But still her friends are not interested, and Marie is frustrated by that. She cannot understand their indifference. At one point Marie is talking about the hereafter and says to a co-worker: “It happened to me, Michael. I saw it with my own eyes… where we are going… what we will experience… each and every one of us… and that doesn’t interest you!?” But he just shrugs it off.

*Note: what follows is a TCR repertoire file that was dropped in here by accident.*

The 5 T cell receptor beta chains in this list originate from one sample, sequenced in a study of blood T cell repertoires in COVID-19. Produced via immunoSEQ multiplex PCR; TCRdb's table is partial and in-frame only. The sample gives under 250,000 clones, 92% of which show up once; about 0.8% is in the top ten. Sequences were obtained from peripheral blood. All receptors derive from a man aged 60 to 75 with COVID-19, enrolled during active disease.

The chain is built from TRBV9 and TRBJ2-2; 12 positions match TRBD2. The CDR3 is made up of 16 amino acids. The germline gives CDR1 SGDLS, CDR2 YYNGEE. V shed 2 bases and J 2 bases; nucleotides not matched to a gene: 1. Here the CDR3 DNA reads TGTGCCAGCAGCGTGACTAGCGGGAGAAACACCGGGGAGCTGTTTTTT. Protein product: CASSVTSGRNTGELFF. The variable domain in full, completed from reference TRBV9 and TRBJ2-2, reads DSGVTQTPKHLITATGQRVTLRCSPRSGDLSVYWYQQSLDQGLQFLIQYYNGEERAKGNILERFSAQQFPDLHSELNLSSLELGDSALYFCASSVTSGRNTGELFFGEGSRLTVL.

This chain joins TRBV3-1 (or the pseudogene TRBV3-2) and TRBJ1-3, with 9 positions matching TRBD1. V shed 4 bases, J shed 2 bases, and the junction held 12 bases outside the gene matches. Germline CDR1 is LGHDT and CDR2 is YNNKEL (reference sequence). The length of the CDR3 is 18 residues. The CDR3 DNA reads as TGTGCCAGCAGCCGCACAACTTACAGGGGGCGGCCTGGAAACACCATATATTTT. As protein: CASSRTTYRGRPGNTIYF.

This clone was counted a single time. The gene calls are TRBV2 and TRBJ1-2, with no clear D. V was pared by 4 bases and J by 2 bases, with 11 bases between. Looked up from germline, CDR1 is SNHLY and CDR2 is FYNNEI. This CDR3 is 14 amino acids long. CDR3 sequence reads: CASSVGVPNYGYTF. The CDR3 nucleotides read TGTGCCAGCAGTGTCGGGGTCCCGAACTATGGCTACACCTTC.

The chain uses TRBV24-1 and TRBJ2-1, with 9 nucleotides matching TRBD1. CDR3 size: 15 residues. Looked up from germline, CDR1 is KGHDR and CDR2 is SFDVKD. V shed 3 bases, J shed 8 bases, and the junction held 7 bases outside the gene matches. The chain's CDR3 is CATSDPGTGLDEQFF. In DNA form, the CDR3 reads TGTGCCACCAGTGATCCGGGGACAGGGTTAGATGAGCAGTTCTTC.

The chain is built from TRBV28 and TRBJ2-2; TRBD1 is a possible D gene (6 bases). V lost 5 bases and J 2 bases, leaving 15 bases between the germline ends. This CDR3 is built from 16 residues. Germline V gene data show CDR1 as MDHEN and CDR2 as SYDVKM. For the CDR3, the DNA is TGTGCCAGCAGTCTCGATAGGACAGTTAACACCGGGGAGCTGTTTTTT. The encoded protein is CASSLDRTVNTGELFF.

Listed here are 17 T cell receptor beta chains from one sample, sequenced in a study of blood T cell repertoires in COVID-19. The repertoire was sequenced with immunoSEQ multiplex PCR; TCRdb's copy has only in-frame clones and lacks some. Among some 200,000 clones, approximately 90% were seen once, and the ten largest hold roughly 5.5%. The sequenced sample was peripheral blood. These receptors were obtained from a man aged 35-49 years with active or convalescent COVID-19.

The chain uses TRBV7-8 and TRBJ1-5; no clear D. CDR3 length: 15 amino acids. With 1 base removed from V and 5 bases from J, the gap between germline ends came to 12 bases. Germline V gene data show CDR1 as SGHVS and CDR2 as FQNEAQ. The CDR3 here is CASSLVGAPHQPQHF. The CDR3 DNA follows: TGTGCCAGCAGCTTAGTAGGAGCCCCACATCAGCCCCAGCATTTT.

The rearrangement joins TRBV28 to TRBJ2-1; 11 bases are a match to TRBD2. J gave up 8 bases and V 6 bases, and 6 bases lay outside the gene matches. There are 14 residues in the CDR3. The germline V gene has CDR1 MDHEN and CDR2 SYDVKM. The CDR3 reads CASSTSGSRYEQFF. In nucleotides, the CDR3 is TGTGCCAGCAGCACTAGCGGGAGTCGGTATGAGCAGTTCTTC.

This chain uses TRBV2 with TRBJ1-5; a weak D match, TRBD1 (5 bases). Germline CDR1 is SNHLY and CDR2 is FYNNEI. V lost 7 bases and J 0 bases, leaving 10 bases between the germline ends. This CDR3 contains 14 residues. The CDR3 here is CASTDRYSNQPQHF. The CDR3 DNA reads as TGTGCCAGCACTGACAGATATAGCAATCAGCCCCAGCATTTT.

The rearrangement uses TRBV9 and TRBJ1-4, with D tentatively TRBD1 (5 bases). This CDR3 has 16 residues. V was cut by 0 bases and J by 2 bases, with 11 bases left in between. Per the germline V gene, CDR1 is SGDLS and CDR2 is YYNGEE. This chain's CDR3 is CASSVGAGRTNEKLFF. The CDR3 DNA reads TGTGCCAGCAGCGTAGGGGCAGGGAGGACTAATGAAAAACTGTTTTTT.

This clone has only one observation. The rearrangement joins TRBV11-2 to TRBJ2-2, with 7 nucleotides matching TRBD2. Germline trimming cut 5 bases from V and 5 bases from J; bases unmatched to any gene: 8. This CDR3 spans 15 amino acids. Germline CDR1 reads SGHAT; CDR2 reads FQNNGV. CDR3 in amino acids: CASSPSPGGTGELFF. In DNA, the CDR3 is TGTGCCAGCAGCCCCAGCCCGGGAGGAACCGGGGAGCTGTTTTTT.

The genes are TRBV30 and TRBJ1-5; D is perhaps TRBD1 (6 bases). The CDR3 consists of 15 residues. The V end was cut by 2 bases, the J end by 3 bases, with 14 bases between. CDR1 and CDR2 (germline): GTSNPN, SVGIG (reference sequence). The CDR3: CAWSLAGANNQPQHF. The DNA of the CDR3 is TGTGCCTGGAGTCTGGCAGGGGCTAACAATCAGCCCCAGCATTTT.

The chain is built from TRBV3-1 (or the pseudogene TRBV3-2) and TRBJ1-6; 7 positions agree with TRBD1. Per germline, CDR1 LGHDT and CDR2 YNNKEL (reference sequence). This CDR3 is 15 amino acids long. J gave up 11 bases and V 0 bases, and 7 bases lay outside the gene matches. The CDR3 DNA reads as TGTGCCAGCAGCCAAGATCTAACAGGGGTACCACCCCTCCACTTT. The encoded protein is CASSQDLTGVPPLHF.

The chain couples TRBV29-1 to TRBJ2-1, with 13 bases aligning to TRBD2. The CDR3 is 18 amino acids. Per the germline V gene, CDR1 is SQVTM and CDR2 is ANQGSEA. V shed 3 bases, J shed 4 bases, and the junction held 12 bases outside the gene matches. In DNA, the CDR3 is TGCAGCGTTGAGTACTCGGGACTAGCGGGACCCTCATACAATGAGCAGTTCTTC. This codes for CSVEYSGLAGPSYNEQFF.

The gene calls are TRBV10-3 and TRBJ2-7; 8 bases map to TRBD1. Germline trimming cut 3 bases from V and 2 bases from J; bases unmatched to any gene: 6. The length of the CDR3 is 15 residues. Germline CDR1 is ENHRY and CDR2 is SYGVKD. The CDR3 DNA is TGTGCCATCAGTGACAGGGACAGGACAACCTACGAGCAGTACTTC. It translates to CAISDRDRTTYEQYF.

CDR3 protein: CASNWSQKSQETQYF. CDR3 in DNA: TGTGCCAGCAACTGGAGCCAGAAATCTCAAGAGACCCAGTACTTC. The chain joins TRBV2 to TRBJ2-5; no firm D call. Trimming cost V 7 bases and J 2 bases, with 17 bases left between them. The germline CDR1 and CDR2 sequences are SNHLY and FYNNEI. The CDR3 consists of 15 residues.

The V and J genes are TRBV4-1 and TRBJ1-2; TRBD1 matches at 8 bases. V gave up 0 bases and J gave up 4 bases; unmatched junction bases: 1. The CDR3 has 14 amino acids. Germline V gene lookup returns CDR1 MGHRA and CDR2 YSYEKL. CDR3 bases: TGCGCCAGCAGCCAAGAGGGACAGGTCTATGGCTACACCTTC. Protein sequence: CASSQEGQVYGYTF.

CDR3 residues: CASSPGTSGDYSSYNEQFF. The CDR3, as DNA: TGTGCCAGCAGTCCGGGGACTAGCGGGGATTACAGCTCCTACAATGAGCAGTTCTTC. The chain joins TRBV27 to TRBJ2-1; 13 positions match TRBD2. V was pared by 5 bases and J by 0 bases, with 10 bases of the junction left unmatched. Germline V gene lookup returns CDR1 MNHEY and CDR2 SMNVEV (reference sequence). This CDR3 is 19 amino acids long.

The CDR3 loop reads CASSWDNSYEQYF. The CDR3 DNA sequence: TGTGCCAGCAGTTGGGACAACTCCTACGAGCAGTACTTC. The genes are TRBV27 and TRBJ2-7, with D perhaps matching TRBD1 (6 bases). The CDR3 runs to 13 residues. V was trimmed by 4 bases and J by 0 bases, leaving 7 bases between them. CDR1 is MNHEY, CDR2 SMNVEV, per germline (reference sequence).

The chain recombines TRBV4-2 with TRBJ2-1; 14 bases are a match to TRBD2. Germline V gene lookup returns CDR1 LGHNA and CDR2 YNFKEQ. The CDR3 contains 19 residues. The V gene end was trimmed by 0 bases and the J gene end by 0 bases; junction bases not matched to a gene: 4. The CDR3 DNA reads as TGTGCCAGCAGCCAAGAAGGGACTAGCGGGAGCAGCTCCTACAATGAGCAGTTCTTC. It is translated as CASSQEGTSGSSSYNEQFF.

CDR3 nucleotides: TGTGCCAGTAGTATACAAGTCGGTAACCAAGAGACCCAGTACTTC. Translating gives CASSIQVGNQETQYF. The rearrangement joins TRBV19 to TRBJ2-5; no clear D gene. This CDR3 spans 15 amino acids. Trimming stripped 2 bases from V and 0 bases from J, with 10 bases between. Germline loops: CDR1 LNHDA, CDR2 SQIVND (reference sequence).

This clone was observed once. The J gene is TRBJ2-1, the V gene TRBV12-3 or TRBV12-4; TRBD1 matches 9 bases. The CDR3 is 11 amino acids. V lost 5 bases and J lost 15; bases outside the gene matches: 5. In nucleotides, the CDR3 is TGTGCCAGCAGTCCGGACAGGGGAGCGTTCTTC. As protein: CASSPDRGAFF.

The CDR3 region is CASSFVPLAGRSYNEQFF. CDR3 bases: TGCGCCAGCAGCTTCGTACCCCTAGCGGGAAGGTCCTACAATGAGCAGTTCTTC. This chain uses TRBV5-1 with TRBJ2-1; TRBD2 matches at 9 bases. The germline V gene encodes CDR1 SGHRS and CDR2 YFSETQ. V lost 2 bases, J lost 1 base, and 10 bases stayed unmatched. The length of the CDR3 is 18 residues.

The movie is great about asking the question of the hereafter, but then it offers little by way of an answer. What it offers is a hodge-podge of near death experience stories, references to scientific research that is never described, a psychic who can communicate with the dead, and several slams at any religious answers to the question. Jesus is mentioned only once, and that is in the words of a rather unappealing preacher on a you-tube video clip. All references to the Christian faith are negative. The tone of the movie is somewhat spiritual, but not tied to any particular faith. God, who one would think might have something to say on the subject, is hardly mentioned. And while the near death experiences described are pleasant, even Marie, at the end, is still not sure if what she experienced was real. The movie tells an entertaining story, but that’s about it. Although it effectively raises life’s biggest question, it offers nothing by way of any comforting or credible answers.